10-year-old cat Baggy was made homeless after her owner was forced to give her up due to a landlord’s no-pets policy.
“It’s a really sad story,” said Lynne Pothecary, Publicity Manager at Cats Protection’s Anglia Coastal Branch. “Baggy’s owner didn’t want to relinquish her but she had to move home and couldn’t bring her cat with her. She was devastated when she heard that her new landlord had a no-pets policy.”
The branch started looking for a quiet home without children where Baggy could be the only pet, and she would need to stay indoors, which she had been doing quite happily in foster care during lockdown.
Lynne said: “Being a fluffy girl, she’ll need someone who will keep her lovely coat in good condition with regular brushing, which she loves. She’s a very sweet natured lady, although she's slightly nervous of strangers to start with and will need time to settle.”
After an appeal to find Baggy a home appeared in the local media, the branch were overwhelmed with offers and soon found a new owner who could offer her all the love and care she needs.
Sadly Baggy’s story is not uncommon. Research by Cats Protection showed that less than half (42%) of the UK’s private rented housing allows cats and issues over finding cat-friendly housing are among the top five reasons for cats being handed into our adoption centres.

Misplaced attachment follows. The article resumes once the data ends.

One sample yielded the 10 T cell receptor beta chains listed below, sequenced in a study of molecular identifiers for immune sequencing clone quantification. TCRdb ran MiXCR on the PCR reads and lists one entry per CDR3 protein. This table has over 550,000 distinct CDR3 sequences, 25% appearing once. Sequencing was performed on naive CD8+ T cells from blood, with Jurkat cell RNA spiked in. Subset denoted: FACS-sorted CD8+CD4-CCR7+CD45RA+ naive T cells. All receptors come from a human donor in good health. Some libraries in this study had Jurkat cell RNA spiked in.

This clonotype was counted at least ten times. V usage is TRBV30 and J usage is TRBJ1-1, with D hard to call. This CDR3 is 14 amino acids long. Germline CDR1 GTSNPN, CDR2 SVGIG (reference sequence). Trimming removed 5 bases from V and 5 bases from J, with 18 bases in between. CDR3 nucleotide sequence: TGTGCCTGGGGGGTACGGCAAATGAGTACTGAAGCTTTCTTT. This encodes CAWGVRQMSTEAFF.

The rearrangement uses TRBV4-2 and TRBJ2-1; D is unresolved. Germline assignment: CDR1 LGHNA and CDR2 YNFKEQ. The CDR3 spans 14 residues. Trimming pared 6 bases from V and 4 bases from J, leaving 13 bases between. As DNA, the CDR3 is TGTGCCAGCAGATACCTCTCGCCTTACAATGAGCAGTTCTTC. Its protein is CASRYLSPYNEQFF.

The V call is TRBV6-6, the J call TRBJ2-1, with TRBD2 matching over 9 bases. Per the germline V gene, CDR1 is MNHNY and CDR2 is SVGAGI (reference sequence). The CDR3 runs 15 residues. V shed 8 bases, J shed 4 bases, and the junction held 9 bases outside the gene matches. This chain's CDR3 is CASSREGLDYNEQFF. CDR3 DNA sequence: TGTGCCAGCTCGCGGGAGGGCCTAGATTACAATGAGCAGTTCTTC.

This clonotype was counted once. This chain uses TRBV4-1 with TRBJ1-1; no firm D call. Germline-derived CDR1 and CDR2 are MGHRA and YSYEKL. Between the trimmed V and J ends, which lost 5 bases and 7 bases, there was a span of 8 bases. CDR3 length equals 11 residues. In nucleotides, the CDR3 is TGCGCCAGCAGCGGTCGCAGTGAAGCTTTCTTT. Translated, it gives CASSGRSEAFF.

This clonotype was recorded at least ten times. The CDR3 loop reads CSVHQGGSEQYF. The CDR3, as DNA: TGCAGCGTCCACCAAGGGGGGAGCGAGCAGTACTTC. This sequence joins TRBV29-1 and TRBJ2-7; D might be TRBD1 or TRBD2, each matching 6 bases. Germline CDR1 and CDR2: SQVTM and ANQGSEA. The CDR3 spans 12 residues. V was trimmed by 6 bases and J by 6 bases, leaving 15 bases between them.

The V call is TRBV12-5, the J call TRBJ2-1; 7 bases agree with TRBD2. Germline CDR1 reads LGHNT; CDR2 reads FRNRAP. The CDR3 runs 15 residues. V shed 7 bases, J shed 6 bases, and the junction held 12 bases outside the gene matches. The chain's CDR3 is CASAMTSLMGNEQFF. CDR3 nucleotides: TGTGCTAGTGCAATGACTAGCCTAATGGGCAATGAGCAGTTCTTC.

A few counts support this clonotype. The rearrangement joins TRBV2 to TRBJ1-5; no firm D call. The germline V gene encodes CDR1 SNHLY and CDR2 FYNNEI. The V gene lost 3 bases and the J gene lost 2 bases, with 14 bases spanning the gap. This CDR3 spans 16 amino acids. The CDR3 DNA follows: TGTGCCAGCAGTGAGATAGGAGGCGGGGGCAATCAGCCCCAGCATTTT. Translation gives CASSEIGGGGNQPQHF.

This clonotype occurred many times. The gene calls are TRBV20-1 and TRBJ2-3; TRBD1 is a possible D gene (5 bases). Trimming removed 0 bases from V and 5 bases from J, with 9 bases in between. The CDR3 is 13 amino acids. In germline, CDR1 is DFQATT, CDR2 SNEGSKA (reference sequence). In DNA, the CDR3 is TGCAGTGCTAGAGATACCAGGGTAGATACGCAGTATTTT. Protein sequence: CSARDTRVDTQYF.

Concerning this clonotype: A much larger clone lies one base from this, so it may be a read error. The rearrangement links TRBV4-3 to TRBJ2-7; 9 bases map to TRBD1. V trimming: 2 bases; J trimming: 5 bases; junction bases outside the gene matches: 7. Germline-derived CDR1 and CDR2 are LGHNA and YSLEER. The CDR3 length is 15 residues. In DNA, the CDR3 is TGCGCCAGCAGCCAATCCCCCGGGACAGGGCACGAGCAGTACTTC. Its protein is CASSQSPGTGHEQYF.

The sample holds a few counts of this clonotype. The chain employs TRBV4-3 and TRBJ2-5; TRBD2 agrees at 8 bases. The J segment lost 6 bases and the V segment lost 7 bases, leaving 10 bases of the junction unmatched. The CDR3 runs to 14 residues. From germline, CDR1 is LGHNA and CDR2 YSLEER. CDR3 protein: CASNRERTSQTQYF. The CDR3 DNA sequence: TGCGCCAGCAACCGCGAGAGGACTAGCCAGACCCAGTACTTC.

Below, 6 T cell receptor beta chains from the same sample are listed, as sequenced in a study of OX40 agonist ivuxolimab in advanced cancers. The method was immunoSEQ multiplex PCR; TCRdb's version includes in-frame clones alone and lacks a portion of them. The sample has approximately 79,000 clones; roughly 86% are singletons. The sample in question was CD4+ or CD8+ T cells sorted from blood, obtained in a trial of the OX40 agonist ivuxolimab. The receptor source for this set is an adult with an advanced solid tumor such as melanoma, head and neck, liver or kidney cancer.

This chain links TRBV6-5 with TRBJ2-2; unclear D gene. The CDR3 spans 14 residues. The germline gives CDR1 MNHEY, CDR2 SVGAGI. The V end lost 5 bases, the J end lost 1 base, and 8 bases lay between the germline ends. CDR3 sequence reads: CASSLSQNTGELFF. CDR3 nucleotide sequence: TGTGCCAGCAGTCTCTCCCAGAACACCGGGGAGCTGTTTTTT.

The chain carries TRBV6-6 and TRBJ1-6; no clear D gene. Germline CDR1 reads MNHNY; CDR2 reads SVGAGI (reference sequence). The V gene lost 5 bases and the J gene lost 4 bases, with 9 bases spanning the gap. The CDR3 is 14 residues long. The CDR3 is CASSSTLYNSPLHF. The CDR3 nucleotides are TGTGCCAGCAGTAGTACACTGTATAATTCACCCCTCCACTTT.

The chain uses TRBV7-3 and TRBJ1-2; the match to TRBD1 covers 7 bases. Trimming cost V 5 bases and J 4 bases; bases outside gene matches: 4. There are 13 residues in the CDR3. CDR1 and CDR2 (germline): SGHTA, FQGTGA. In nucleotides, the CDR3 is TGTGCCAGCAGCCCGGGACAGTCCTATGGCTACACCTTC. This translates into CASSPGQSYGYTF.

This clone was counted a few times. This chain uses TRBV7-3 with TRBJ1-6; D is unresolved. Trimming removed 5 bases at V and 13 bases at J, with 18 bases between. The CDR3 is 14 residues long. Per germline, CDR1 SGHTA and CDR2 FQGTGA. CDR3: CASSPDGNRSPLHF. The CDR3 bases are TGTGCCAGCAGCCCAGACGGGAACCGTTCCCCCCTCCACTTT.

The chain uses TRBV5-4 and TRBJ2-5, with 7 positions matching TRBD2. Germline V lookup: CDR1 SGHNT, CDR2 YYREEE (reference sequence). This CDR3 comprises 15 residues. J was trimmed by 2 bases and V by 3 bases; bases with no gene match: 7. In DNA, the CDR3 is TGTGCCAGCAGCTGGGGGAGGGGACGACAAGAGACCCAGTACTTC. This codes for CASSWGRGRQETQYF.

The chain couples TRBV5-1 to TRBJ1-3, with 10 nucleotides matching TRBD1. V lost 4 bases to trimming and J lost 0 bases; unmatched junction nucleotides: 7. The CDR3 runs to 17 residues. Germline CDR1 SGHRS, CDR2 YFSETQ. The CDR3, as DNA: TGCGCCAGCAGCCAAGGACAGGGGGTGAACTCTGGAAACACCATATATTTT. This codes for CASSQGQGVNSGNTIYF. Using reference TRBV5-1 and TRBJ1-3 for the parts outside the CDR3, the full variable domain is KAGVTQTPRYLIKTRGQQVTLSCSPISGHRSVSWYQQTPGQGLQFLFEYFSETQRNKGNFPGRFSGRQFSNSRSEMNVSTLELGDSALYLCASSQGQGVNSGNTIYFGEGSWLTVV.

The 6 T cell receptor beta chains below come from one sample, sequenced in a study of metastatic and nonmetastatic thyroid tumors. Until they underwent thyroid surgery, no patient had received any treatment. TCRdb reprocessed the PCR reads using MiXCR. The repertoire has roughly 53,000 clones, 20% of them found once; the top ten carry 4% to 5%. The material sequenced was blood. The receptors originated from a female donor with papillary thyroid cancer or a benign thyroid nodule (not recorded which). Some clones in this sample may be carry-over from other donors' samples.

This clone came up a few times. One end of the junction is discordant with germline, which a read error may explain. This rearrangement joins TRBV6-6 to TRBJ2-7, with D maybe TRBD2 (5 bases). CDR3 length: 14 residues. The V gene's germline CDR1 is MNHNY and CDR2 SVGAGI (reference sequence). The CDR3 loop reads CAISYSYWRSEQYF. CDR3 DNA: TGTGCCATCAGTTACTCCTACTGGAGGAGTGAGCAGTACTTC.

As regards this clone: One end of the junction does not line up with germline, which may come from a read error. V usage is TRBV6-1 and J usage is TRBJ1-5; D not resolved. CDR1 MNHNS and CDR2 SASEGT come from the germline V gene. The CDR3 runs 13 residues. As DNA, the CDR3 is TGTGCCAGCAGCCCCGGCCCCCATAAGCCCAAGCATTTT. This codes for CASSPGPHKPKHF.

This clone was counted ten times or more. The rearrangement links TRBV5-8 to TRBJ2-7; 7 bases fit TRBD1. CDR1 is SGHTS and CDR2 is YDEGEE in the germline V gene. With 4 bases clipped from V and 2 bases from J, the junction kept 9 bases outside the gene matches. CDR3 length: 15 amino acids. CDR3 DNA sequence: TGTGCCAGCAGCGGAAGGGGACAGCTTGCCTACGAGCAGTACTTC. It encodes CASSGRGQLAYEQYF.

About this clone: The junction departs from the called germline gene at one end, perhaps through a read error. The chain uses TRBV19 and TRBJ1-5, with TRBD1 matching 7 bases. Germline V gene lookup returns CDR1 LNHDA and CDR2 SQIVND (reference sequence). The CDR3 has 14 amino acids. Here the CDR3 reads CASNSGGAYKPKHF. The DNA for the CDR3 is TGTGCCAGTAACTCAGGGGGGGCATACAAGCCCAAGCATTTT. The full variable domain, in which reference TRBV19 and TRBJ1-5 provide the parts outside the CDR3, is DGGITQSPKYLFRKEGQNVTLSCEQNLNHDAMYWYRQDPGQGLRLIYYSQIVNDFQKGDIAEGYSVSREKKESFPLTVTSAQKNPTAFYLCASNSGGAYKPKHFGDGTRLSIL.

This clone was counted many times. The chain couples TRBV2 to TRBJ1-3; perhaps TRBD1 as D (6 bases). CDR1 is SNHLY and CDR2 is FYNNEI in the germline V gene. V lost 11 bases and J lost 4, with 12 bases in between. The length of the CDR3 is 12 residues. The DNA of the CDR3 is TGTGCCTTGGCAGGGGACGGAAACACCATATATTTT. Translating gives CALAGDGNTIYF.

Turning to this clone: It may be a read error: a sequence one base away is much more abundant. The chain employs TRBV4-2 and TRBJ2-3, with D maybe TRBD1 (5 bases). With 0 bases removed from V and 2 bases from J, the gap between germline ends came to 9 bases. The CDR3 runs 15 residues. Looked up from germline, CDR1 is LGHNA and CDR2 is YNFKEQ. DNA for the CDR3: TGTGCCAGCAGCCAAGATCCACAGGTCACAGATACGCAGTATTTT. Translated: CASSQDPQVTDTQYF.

Our Purrfect Landlords campaign encourages more pet-friendly tenancies, with online resource providing guidance and wording for landlords and letting agents to add to tenancy agreements, setting out simple conditions to protect and benefit both landlords and tenants.
Jacqui Cuff, Cats Protection’s Head of Advocacy & Government Relations, said: “More people are renting their homes, yet too few rented properties accept cats. Often the reason is simply habit, with landlords not proactively choosing to ban cats, but instead following a standard template or advice from a letting agent. We aim to transform renting by helping landlords to see the benefits of happy, settled tenants who enjoy sharing their lives with a feline friend.
“We also offer advice to help tenants speak to their landlords to ask for permission to own a cat. Landlords are often willing to be flexible, especially as tenants with pets are likely to stay for longer. Sadly, this was not an option for Baggy.”
For information on Purrfect Landlords, please visit www.cats.org.uk/purrfectlandlords